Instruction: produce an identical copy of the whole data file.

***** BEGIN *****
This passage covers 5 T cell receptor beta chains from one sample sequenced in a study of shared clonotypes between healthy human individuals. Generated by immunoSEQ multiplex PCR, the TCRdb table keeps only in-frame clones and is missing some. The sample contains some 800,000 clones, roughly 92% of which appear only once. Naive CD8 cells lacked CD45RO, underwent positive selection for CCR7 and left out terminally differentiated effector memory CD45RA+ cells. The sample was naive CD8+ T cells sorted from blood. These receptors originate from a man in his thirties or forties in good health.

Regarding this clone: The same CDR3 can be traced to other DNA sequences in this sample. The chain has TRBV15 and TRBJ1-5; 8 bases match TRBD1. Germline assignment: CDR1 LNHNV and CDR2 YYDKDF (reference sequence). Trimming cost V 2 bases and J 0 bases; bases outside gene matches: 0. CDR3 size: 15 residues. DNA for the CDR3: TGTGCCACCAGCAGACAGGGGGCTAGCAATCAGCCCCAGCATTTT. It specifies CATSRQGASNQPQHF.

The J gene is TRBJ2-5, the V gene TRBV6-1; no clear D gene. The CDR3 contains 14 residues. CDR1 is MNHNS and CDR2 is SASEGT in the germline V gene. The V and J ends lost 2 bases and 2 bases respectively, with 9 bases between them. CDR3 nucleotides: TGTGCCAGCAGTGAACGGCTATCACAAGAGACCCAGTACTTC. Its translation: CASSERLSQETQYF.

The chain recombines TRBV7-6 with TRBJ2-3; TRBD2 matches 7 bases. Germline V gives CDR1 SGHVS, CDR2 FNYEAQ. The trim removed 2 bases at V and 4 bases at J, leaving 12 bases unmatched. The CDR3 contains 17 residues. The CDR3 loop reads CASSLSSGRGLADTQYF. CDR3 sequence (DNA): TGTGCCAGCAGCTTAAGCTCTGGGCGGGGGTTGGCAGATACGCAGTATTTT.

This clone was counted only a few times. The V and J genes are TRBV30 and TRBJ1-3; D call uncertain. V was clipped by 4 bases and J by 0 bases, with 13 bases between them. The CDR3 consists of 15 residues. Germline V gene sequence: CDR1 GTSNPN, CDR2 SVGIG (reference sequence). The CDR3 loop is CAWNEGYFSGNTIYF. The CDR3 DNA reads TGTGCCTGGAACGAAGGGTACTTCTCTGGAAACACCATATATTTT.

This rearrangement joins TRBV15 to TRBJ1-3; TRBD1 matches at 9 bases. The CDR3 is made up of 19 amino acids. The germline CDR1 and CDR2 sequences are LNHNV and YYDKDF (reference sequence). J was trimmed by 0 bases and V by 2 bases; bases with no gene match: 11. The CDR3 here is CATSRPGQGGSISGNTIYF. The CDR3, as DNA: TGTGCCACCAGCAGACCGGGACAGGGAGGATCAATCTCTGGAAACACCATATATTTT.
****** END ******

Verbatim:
This passage covers 5 T cell receptor beta chains from one sample sequenced in a study of shared clonotypes between healthy human individuals. Generated by immunoSEQ multiplex PCR, the TCRdb table keeps only in-frame clones and is missing some. The sample contains some 800,000 clones, roughly 92% of which appear only once. Naive CD8 cells lacked CD45RO, underwent positive selection for CCR7 and left out terminally differentiated effector memory CD45RA+ cells. The sample was naive CD8+ T cells sorted from blood. These receptors originate from a man in his thirties or forties in good health.

Regarding this clone: The same CDR3 can be traced to other DNA sequences in this sample. The chain has TRBV15 and TRBJ1-5; 8 bases match TRBD1. Germline assignment: CDR1 LNHNV and CDR2 YYDKDF (reference sequence). Trimming cost V 2 bases and J 0 bases; bases outside gene matches: 0. CDR3 size: 15 residues. DNA for the CDR3: TGTGCCACCAGCAGACAGGGGGCTAGCAATCAGCCCCAGCATTTT. It specifies CATSRQGASNQPQHF.

The J gene is TRBJ2-5, the V gene TRBV6-1; no clear D gene. The CDR3 contains 14 residues. CDR1 is MNHNS and CDR2 is SASEGT in the germline V gene. The V and J ends lost 2 bases and 2 bases respectively, with 9 bases between them. CDR3 nucleotides: TGTGCCAGCAGTGAACGGCTATCACAAGAGACCCAGTACTTC. Its translation: CASSERLSQETQYF.

The chain recombines TRBV7-6 with TRBJ2-3; TRBD2 matches 7 bases. Germline V gives CDR1 SGHVS, CDR2 FNYEAQ. The trim removed 2 bases at V and 4 bases at J, leaving 12 bases unmatched. The CDR3 contains 17 residues. The CDR3 loop reads CASSLSSGRGLADTQYF. CDR3 sequence (DNA): TGTGCCAGCAGCTTAAGCTCTGGGCGGGGGTTGGCAGATACGCAGTATTTT.

This clone was counted only a few times. The V and J genes are TRBV30 and TRBJ1-3; D call uncertain. V was clipped by 4 bases and J by 0 bases, with 13 bases between them. The CDR3 consists of 15 residues. Germline V gene sequence: CDR1 GTSNPN, CDR2 SVGIG (reference sequence). The CDR3 loop is CAWNEGYFSGNTIYF. The CDR3 DNA reads TGTGCCTGGAACGAAGGGTACTTCTCTGGAAACACCATATATTTT.

This rearrangement joins TRBV15 to TRBJ1-3; TRBD1 matches at 9 bases. The CDR3 is made up of 19 amino acids. The germline CDR1 and CDR2 sequences are LNHNV and YYDKDF (reference sequence). J was trimmed by 0 bases and V by 2 bases; bases with no gene match: 11. The CDR3 here is CATSRPGQGGSISGNTIYF. The CDR3, as DNA: TGTGCCACCAGCAGACCGGGACAGGGAGGATCAATCTCTGGAAACACCATATATTTT.